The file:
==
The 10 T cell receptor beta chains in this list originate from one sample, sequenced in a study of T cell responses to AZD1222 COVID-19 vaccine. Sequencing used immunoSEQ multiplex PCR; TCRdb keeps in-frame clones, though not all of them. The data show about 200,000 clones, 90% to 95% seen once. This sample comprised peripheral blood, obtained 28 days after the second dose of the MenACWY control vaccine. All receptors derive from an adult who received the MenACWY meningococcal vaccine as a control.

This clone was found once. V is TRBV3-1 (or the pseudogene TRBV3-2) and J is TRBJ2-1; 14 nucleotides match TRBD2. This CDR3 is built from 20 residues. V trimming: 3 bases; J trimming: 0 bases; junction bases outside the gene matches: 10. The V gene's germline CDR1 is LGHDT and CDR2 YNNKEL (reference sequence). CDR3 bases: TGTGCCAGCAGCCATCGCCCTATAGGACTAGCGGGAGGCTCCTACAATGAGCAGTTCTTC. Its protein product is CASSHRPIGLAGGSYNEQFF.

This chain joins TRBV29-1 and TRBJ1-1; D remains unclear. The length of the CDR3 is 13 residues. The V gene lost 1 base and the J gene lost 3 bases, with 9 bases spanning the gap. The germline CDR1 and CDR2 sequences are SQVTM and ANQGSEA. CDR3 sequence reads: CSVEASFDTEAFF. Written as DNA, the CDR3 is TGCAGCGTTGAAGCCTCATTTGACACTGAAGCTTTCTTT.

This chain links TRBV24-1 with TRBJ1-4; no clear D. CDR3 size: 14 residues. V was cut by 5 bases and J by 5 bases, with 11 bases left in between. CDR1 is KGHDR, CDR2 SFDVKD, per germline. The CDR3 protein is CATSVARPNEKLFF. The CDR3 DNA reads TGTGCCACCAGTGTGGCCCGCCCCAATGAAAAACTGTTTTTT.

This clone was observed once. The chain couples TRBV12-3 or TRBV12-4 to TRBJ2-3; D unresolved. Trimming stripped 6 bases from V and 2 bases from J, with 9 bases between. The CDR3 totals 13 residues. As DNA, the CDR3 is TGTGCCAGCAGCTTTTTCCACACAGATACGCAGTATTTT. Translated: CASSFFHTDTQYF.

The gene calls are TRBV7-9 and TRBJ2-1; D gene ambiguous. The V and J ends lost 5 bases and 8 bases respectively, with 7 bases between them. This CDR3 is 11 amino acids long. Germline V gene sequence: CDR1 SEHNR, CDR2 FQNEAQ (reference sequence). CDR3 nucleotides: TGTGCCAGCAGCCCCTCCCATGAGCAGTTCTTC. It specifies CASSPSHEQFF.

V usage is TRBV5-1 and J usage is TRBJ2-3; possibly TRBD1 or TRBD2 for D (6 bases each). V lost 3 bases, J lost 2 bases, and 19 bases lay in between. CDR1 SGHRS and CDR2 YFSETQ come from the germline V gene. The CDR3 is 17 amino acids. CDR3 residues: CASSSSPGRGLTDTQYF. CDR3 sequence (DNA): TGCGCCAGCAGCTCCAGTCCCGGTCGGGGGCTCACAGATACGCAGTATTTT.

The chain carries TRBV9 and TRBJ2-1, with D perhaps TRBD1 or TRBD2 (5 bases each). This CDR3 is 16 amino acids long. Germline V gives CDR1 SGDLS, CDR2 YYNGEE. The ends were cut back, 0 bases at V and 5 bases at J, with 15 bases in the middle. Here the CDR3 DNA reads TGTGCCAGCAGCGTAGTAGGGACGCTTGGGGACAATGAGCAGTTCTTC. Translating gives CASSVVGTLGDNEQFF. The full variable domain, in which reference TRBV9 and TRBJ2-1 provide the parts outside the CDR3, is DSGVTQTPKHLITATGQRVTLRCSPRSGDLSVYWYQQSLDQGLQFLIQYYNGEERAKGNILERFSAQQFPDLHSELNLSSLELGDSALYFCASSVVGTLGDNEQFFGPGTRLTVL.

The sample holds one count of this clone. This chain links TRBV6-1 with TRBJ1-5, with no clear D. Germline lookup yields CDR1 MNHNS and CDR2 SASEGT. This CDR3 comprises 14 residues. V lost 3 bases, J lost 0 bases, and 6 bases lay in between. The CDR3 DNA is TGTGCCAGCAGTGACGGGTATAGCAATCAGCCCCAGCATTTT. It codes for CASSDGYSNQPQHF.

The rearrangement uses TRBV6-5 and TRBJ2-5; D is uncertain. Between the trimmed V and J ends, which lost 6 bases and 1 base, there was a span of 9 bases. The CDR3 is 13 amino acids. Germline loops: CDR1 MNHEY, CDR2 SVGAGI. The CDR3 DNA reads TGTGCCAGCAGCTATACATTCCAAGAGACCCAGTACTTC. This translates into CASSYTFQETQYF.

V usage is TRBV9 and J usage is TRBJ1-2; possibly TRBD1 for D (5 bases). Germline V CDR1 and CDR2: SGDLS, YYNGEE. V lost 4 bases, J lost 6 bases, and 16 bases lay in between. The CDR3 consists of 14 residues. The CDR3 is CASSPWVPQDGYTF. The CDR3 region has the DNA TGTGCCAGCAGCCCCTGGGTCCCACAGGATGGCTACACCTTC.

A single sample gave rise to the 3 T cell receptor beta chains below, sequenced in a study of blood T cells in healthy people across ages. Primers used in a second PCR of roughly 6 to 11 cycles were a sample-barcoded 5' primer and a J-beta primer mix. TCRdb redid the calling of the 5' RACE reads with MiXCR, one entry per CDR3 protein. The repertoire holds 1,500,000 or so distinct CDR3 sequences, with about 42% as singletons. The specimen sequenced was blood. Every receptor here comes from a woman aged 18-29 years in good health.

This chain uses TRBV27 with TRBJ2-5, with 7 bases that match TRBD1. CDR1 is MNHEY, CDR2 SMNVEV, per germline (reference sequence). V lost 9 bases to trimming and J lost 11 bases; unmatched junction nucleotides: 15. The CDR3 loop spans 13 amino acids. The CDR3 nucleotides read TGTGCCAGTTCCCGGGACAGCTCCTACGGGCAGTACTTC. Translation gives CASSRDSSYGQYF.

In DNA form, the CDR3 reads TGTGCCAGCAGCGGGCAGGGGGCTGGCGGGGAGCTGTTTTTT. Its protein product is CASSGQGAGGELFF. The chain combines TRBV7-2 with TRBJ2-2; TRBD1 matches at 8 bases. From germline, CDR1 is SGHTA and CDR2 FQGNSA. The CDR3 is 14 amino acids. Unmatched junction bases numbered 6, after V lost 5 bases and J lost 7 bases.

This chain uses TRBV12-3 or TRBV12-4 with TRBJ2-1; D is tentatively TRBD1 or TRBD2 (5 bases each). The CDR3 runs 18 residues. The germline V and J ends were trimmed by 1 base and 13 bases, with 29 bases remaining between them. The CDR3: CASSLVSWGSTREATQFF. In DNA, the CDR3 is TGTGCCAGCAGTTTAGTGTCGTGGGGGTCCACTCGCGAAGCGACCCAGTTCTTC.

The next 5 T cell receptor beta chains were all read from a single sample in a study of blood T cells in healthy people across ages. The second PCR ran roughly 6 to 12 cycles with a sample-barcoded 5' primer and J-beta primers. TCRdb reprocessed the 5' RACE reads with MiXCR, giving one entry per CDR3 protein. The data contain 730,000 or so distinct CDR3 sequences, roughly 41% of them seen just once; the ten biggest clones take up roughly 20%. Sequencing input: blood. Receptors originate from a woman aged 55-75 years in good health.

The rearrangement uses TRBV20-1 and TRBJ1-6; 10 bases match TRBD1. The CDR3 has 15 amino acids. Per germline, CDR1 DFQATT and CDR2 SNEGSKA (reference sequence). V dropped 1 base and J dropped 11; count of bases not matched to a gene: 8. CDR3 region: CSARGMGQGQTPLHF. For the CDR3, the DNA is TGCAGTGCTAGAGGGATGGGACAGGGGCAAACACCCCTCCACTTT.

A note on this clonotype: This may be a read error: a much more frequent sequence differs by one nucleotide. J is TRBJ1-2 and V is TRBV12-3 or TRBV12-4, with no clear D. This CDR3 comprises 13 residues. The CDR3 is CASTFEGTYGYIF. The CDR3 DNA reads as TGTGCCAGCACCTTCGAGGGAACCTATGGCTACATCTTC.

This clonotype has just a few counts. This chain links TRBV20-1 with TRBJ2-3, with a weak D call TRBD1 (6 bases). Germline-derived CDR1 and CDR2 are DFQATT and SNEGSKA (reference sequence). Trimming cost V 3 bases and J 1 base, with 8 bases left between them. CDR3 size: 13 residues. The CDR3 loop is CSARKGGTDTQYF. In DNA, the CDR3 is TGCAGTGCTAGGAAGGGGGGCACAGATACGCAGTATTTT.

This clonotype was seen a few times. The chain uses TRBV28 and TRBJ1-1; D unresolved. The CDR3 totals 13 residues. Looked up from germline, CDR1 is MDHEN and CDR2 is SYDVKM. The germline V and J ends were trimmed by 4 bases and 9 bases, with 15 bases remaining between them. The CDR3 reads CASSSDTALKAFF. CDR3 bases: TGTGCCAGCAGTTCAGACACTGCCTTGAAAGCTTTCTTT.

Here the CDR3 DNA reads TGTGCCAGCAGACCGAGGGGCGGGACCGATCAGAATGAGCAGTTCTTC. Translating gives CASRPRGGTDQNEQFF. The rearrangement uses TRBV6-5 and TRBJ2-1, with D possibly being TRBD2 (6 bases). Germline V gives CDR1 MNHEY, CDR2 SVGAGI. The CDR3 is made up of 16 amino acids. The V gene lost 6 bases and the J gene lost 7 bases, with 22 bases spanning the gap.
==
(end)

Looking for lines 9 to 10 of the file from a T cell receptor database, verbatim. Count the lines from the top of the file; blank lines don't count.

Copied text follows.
The sample holds one count of this clone. This chain links TRBV6-1 with TRBJ1-5, with no clear D. Germline lookup yields CDR1 MNHNS and CDR2 SASEGT. This CDR3 comprises 14 residues. V lost 3 bases, J lost 0 bases, and 6 bases lay in between. The CDR3 DNA is TGTGCCAGCAGTGACGGGTATAGCAATCAGCCCCAGCATTTT. It codes for CASSDGYSNQPQHF.

The rearrangement uses TRBV6-5 and TRBJ2-5; D is uncertain. Between the trimmed V and J ends, which lost 6 bases and 1 base, there was a span of 9 bases. The CDR3 is 13 amino acids. Germline loops: CDR1 MNHEY, CDR2 SVGAGI. The CDR3 DNA reads TGTGCCAGCAGCTATACATTCCAAGAGACCCAGTACTTC. This translates into CASSYTFQETQYF.